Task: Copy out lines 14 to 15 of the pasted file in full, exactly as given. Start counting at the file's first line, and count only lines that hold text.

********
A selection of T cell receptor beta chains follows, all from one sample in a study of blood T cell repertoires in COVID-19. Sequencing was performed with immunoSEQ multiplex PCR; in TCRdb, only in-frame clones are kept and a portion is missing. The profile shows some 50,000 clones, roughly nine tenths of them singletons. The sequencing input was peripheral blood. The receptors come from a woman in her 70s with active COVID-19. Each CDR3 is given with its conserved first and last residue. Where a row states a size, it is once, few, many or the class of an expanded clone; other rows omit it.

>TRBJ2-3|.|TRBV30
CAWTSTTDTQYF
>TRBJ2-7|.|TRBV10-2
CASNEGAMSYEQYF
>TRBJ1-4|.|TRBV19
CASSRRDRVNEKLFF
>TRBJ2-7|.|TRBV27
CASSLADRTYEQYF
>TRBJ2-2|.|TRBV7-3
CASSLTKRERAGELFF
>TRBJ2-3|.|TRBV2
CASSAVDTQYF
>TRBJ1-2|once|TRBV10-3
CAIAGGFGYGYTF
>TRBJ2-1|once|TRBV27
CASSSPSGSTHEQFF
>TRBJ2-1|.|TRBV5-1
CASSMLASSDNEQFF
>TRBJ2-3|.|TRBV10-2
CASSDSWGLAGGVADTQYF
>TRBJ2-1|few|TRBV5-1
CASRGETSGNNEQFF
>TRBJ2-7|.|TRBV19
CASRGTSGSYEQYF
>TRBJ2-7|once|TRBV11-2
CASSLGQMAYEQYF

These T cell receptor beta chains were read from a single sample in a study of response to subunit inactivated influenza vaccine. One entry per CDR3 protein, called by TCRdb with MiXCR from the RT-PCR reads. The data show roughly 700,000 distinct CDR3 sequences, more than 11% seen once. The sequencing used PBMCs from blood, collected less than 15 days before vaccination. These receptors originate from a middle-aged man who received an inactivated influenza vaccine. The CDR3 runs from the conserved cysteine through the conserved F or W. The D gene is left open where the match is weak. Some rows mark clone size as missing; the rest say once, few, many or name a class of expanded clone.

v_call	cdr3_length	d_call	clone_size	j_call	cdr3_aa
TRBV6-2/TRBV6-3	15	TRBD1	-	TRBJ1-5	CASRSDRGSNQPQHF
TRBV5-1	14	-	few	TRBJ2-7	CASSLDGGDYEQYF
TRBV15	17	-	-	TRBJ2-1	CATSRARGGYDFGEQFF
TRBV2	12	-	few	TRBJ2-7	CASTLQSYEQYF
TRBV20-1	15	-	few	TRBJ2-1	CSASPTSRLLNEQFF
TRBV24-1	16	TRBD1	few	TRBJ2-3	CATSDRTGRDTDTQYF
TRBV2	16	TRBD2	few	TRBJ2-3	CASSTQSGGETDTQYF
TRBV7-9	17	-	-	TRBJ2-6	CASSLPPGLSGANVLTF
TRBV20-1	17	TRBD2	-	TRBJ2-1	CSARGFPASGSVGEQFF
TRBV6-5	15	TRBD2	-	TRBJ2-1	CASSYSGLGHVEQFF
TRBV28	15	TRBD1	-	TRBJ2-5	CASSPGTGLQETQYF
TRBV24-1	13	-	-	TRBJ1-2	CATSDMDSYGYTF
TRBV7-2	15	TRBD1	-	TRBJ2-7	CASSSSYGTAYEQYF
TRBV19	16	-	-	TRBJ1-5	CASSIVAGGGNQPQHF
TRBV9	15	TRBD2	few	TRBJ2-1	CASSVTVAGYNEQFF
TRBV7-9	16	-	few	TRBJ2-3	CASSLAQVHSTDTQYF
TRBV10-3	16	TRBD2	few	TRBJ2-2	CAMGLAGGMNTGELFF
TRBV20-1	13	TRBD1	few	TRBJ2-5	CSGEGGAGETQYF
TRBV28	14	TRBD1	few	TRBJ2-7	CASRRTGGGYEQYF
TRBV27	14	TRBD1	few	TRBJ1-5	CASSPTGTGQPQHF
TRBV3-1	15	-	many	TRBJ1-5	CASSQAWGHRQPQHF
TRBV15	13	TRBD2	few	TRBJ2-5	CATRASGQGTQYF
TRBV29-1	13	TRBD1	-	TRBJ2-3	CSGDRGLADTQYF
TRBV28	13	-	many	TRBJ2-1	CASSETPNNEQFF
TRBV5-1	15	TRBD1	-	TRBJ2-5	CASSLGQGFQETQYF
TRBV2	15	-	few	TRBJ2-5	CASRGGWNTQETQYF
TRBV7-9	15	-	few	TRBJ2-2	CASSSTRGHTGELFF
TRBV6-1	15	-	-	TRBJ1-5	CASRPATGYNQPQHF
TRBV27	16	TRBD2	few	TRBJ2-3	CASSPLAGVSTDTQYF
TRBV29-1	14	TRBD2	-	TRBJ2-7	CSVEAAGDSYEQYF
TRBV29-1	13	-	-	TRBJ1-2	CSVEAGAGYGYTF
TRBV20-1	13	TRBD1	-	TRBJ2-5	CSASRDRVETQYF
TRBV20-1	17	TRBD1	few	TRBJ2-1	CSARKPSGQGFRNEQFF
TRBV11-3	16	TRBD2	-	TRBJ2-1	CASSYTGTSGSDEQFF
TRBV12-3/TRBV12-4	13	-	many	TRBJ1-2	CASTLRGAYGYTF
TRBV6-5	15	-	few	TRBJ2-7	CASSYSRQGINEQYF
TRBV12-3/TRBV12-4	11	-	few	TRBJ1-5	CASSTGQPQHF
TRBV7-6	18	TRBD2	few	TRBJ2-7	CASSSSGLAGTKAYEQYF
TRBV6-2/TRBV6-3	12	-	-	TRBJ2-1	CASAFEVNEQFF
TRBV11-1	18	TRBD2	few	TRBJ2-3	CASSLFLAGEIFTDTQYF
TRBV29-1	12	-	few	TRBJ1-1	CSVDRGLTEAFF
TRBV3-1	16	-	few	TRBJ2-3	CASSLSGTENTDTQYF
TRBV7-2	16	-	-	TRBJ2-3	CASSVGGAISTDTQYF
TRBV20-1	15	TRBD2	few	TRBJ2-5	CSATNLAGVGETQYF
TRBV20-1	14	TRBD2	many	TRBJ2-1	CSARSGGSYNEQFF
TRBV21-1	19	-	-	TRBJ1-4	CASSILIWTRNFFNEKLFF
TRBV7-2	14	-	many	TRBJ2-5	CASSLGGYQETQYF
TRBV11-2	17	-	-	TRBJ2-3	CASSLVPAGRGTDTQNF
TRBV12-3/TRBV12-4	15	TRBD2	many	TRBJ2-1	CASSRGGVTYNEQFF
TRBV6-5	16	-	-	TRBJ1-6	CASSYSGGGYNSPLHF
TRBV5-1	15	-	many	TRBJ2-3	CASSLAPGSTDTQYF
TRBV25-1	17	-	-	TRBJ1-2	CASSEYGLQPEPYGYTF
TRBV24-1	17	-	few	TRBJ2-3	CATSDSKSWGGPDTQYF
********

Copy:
>TRBJ1-2|once|TRBV10-3
CAIAGGFGYGYTF